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Volcán Masaya is not a normal cone-shaped volcano but rather a low, gaping wound of six smoking craters and a constantly glowing lava field. The whole effect is so frightening that the Spanish took to calling this volcano the "gates of hell" and the local Chorotegas tribe christened it the "mountain that burns" and made human sacrifices there in the hope that doing so might avert more eruptions. In colonial times, the crater was home to an old woman the Indians valued as a fortune teller and the Spanish regarded as a witch, not the least because she advised the Indians to go to war with them. A cross can still be seen today where a Franciscan friar attempted an exorcism with the idea of keeping the gates of hell closed and the mountain quiet -- to little avail. Another friar was convinced the lava was molten gold and organized an expedition to retrieve some -- to no avail. It is easily the most accessible live volcano in Nicaragua because a road leads directly to its chasm, a mere 30 minutes from Managua city center (note that the red-hot lava is not so easy to see anymore, as the west side has been closed because of unstable ground). This park is also an unforgettable experience. It is at once intriguing and terrifying, especially when you learn that in 2000, it hurled a large, flaming boulder that destroyed a nearby car in the parking lot. In the same lot today, the attendants advise you to park facing downhill so as to make a quick getaway -- very reassuring.

The park consists of several volcanoes and craters and is easy to explore, with a 20km (12-mile) system of hiking trails, many of which can be done independently. The self-guided trail Sendero los Coyotes is a 6km (3.7-mile) walk from the visitor center and runs through lava pits to a lake. The terrain is a surreal mixture of moonscape and shrubbery, including orchids and sacuanjoche flowers. Lizards; raccoons; deer; and, as the trail name implies, coyote are some of the wildlife that can be seen. The Santiago Crater is home to a curious species of parakeets that seem immune to the pit's noxious fumes; the crater is best viewed from the parking lot at the edge, and in the afternoon, you can see these amazing birds known locally as chocoyos flying happily amidst the noxious gases and entering their tiny nest burrows in the internal rock face. These burrows are some 3m long (9 3/4 ft.) and lead to a chamber where the bird lays its eggs. Elsewhere, El Comalito is a small, smoking hillock and Tzinancanostoc a series of lava tunnels famous for its resident bats. Both can be visited only with a guide along the Coyote trek. On some treks, you may have to change direction because of the fumes, and you'll need to get a gas mask to see the lava holes up close. Your best chance of seeing red-hot lava is by taking a night tour. Most travel operators offer 1-day excursions to the park from Managua, Granada, or Masaya. To get there independently, you must travel 6km (3 3/4 miles) north of Masaya on the main highway. There are plenty of buses that will drop you off at the entrance, but be warned, it is a hot, shade-less walk to the cliff edge.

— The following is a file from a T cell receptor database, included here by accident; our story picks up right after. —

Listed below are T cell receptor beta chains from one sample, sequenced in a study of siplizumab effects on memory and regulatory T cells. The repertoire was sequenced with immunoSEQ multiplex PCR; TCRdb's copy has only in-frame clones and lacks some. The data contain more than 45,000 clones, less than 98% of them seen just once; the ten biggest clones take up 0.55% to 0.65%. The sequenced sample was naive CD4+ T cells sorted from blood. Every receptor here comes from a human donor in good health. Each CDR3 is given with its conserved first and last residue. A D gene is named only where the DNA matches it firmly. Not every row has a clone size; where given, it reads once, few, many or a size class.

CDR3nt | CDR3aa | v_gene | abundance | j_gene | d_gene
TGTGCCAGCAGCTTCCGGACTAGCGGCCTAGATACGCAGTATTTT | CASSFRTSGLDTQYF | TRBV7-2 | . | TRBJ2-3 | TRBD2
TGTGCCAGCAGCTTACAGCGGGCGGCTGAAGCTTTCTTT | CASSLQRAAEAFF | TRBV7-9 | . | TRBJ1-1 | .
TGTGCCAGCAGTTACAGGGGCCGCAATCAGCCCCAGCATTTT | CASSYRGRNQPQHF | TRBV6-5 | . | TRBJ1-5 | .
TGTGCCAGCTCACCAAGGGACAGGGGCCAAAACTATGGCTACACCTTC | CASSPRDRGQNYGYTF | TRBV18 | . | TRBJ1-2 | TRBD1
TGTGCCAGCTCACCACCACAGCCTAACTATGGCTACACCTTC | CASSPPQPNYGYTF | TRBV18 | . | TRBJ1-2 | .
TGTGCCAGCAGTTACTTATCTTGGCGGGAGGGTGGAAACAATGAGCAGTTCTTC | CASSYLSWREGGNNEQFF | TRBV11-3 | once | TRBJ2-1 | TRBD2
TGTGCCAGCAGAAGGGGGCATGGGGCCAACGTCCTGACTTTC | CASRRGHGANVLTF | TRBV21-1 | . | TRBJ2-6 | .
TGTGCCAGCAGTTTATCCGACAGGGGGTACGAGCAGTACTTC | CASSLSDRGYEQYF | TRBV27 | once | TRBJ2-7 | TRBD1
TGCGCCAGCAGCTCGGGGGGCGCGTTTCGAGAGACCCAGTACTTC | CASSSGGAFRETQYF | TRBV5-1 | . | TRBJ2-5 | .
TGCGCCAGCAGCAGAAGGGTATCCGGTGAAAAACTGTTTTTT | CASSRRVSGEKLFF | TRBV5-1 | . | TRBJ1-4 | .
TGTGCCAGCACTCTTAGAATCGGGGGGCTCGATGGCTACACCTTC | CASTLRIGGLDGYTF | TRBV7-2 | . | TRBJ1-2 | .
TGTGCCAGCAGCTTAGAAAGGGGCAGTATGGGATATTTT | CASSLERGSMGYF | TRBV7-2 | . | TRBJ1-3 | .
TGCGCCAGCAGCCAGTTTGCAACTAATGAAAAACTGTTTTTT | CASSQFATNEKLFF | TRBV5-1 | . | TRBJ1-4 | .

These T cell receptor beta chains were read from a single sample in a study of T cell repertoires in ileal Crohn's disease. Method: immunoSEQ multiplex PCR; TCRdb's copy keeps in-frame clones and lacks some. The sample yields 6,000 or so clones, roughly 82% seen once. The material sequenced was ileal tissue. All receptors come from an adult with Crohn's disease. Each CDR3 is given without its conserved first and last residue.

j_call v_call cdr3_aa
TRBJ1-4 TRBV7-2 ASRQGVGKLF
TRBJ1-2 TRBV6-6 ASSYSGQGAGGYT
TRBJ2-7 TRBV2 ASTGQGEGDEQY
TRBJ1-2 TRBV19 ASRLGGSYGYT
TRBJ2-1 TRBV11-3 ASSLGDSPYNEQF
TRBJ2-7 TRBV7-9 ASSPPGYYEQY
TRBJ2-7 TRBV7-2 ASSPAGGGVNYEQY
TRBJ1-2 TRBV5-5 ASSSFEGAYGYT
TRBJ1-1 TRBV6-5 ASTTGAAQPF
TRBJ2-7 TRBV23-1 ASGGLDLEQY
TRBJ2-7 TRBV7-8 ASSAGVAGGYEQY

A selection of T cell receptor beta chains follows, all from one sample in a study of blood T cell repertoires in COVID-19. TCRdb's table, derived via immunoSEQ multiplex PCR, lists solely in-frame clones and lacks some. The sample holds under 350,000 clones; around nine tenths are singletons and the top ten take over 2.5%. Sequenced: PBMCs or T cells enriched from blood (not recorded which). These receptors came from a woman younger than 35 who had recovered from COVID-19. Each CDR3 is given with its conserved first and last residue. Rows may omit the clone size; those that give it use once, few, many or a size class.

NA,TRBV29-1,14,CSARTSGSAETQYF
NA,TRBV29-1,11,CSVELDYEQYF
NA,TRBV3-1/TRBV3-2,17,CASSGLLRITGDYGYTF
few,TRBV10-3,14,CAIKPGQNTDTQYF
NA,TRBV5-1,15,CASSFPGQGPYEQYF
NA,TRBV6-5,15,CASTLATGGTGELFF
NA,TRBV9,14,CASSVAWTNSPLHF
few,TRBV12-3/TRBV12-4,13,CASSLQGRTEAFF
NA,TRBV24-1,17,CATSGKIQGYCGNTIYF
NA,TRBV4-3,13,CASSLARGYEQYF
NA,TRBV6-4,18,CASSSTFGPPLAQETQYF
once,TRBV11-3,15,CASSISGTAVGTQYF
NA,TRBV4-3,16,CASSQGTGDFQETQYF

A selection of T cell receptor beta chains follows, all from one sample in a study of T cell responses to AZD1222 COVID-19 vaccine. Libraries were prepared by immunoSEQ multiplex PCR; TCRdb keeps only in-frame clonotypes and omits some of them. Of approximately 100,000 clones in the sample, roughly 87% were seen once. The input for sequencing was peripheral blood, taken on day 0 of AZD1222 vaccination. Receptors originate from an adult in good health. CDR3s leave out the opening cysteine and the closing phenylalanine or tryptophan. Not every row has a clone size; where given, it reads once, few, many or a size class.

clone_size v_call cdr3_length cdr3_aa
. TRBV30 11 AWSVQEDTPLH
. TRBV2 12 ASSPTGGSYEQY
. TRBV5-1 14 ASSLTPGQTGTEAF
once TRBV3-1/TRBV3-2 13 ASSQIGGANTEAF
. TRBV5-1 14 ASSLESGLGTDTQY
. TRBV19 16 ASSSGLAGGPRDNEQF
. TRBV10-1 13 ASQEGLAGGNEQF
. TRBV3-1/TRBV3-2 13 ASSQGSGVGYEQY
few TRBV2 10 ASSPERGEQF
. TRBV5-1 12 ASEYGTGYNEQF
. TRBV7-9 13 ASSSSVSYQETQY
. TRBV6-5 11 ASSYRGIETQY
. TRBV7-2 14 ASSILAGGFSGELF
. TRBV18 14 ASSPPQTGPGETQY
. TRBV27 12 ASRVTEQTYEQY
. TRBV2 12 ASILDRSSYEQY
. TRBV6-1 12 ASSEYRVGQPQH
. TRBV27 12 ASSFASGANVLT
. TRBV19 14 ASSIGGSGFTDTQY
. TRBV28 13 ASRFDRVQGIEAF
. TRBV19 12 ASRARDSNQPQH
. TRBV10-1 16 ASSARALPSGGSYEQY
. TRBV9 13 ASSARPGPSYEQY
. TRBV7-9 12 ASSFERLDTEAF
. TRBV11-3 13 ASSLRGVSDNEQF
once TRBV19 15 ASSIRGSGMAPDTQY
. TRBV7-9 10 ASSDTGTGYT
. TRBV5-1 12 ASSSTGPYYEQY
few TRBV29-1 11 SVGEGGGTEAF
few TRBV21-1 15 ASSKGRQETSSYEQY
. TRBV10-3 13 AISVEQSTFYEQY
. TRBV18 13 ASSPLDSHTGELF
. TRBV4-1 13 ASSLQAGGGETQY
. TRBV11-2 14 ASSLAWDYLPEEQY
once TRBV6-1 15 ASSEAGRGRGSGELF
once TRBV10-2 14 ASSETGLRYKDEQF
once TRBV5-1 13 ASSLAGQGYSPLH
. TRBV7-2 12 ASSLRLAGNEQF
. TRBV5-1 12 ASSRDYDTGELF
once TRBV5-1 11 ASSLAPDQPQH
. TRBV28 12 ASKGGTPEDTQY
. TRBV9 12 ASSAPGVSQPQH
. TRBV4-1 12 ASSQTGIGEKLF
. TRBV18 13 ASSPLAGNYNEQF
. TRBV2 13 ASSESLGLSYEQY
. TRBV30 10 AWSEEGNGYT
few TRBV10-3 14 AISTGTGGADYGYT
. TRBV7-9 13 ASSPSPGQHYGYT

A visitor center, where you can get a good map and brochure of the site, and nature museum are 2km (1 1/4 miles) from the main entrance. Make sure to buy your tour tickets at the visitor center before you rendezvous with your guide at the crater.